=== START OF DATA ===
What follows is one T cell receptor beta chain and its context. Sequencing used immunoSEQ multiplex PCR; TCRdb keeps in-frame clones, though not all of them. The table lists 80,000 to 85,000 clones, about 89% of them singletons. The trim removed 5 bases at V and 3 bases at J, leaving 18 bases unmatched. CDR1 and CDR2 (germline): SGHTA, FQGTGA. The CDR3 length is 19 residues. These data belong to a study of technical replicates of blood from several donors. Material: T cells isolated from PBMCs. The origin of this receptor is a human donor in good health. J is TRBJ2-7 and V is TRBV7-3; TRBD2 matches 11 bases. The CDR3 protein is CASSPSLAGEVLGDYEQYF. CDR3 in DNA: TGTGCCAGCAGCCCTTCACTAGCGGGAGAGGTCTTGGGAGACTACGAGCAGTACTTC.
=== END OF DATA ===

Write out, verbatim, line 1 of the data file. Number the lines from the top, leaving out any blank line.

What follows is one T cell receptor beta chain and its context. Sequencing used immunoSEQ multiplex PCR; TCRdb keeps in-frame clones, though not all of them. The table lists 80,000 to 85,000 clones, about 89% of them singletons. The trim removed 5 bases at V and 3 bases at J, leaving 18 bases unmatched. CDR1 and CDR2 (germline): SGHTA, FQGTGA. The CDR3 length is 19 residues. These data belong to a study of technical replicates of blood from several donors. Material: T cells isolated from PBMCs. The origin of this receptor is a human donor in good health. J is TRBJ2-7 and V is TRBV7-3; TRBD2 matches 11 bases. The CDR3 protein is CASSPSLAGEVLGDYEQYF. CDR3 in DNA: TGTGCCAGCAGCCCTTCACTAGCGGGAGAGGTCTTGGGAGACTACGAGCAGTACTTC.